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  Keyboard Triggers

Keyboard-based triggers are the most common types of Keyboard Maestro triggers. Learn how to create and use them.



Video Transcript

Okay, let's start our exploration of Keyboard Maestro triggers. And the most important of those are really the keyboard-based triggers. So we're going to go ahead and create a group. And we'll call that group a Sample Triggers. And now we've created it right here in the groups list, and we're going to create a macro inside of that that we're going to call Keyboard Triggers.

I really think that keyboard triggers are the most important type of triggers using Keyboard Maestro because it's just too easy to fire these things off with your keyboard. And I'm going to talk more about the ways I do that after I demonstrate a few.

We created a macro here for keyboard triggers. And this tutorial is going to be all about creating those triggers. But we need something to happen on screen. So I'm going to add a couple actions here, text related. So we're going to make one. I’m just searching “text” here. There's Display Text. That's what we want. And we can do that a couple of ways. We can say, “Boom!” And we can say, "Display large text." And I'll just show you what it looks like. Whoa, that fills the screen. I'm not sure we want to do that.

So, we're going to switch that over to “display text in a window”. So let's test that. There it is. A window pops up that says, “Boom!” inside of it. And just for giggles, we're gonna say, "Speak text," as well. I can type in text here. We can pick a voice. I'll pick Alex. And let's test that.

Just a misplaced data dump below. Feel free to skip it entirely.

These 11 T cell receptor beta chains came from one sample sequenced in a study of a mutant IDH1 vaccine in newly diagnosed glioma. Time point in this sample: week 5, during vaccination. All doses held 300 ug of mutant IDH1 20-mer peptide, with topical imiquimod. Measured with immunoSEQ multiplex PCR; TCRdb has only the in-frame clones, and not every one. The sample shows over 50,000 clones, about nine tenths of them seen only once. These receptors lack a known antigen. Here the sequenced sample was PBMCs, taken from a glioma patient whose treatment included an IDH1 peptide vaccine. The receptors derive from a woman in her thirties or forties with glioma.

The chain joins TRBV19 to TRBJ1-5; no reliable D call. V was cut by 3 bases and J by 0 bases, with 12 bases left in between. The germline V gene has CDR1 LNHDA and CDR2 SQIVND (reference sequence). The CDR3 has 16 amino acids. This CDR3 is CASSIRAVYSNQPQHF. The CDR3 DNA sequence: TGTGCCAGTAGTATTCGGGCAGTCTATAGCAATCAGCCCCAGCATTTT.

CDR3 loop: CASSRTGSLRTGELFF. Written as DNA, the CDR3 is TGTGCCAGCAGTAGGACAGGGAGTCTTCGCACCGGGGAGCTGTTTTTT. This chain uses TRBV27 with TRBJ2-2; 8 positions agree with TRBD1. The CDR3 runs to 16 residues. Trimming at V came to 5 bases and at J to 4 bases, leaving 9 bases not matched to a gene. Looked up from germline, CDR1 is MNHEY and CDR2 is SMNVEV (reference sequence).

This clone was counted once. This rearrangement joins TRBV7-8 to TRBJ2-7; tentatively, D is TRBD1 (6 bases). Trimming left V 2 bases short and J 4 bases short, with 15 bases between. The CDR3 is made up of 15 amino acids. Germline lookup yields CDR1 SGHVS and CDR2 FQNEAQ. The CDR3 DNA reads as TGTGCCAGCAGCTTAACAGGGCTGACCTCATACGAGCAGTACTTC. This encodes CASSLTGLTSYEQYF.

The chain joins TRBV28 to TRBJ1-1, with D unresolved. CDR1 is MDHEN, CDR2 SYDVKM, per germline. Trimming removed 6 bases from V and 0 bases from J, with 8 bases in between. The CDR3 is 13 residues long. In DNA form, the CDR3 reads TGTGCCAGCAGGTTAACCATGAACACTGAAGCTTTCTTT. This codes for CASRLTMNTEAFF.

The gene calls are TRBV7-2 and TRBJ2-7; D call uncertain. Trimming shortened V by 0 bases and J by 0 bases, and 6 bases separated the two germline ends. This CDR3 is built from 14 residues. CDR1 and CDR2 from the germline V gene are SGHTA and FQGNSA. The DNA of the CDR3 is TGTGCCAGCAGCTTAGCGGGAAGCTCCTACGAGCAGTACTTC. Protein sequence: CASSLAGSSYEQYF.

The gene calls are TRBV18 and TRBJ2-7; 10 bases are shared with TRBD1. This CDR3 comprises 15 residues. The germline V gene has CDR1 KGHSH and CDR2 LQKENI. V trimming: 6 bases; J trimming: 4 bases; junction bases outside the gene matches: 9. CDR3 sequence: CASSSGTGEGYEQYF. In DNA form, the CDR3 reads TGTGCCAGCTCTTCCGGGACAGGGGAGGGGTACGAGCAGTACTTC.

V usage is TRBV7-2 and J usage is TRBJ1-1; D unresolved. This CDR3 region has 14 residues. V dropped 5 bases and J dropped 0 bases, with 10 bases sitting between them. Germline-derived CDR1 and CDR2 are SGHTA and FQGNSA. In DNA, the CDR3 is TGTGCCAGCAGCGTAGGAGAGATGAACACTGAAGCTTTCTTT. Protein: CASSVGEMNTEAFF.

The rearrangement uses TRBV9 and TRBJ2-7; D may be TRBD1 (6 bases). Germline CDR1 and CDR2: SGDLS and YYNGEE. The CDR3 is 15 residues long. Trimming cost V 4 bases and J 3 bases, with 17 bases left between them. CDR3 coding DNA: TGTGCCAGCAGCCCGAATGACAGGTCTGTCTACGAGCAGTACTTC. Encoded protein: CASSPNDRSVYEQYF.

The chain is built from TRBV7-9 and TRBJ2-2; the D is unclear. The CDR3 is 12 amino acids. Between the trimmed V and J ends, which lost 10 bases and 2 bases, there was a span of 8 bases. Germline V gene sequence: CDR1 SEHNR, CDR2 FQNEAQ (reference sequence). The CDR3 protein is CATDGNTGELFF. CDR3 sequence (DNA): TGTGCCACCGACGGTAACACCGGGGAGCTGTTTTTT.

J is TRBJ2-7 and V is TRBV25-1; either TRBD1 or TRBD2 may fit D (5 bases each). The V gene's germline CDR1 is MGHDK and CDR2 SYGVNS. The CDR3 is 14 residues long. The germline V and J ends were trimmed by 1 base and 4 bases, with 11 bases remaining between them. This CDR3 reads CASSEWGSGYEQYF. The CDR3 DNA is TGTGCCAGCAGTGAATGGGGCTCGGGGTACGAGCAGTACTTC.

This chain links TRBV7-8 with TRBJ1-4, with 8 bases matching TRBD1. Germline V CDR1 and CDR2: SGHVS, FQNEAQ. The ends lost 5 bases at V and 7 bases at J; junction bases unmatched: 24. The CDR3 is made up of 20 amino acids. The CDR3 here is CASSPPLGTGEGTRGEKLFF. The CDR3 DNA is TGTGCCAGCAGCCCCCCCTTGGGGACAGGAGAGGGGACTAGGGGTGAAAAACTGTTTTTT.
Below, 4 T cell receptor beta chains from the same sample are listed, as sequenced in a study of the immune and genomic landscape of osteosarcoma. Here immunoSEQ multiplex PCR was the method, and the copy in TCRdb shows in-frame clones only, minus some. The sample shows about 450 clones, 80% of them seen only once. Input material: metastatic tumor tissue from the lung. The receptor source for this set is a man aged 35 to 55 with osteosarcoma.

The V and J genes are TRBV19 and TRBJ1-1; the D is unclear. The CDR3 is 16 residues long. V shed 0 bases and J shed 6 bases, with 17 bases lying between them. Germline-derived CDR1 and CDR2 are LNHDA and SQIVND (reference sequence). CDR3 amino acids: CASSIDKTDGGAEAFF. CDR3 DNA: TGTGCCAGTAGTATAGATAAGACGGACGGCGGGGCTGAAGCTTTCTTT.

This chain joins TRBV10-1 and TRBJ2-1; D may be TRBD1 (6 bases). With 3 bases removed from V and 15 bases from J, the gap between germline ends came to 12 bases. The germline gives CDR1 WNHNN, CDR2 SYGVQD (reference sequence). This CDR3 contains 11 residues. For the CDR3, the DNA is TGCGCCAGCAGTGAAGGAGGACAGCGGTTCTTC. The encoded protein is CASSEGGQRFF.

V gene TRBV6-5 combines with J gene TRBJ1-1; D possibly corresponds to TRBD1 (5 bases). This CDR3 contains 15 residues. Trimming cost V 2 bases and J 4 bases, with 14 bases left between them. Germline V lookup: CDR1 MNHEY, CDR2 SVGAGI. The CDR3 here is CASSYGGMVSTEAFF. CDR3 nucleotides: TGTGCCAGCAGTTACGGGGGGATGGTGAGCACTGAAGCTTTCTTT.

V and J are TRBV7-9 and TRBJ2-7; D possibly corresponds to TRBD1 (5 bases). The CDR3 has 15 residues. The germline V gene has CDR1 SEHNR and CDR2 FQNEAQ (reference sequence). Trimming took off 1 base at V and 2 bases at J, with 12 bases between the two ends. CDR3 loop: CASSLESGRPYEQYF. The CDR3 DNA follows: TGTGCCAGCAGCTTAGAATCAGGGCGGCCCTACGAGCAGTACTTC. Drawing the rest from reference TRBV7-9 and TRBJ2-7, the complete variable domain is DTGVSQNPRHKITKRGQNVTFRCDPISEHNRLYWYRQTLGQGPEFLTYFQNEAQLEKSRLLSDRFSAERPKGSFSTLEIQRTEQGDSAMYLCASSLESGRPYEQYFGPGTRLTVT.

ALEX: Boom.

All right, Alex said boom. How do you like that? Okay, so we want to set that now. We've got an action. Let's do some keyboard triggers, which is the whole reason we started this.

Like I said, my favorite is the hotkey trigger. It works so great. I'm going to create one for this, which is going to have the B key attached to it, but that's also going to say Control+Option+Command. That's the three keys to the left of the spacebar.

So I hold all three of those down. I press B, and I've just added that here. Control+Option+Command+B triggers the “Boom” command. And it's turned on, so everything should work. So I'm going to test it out. I'm going to hold down the three keys, hit B…

ALEX: Boom!

And it worked. I just held down the key combination, and there you go.

This combination of Control+Command+Option+plus one letter is a great one because applications don't generally use that. And you've got the whole keyboard in front of you to work with that. And if you've got an extended keyboard, like I do with a number pad, that gives you even more options, because all those number pad keys register differently. Let's see here. I'm going to change it to Control+Option+Command+3. And you can see, it's keypad 3, it's not the number 3. Just think about that. It's a good reason to get yourself an extended keyboard if you've been putting it off. But I'll go ahead now and try that out. Control+Option+Command+3.

ALEX: Boom!

And it's still working. And I can already tell this, this voice thing is going to make me crazy. I'm going to select that and get the little blue outline around it and press the delete key. And now I will just see “Boom”. I will not hear it.

So, there you go. The simplest method is this key combination, and I use this all the time. It's my favorite way to do these things. Now, as a quick aside, you can also add a super key to your Caps Lock key, and I got this trick from my friend Brett Terpstra. 

Brett Terpstra is an automation nerd. He co-wrote two books with me about Mac tips, the 60 Tips, Volume 1 and 2. And he came up with the idea, or at least published the idea, about using the hyper key. And that's taking the Caps Lock key and turning it into Control+Option+Command+Shift. So all four of those keys held down gives you a whole another set of keyboard shortcuts that nobody else uses. And Brett did this by using an application called Karabiner Elements. I'll put a link in the description of this specific course. Brett actually went through and showed you how to change the JSON file and make it all work. Well, good news is, it's got even easier than since Brett did it.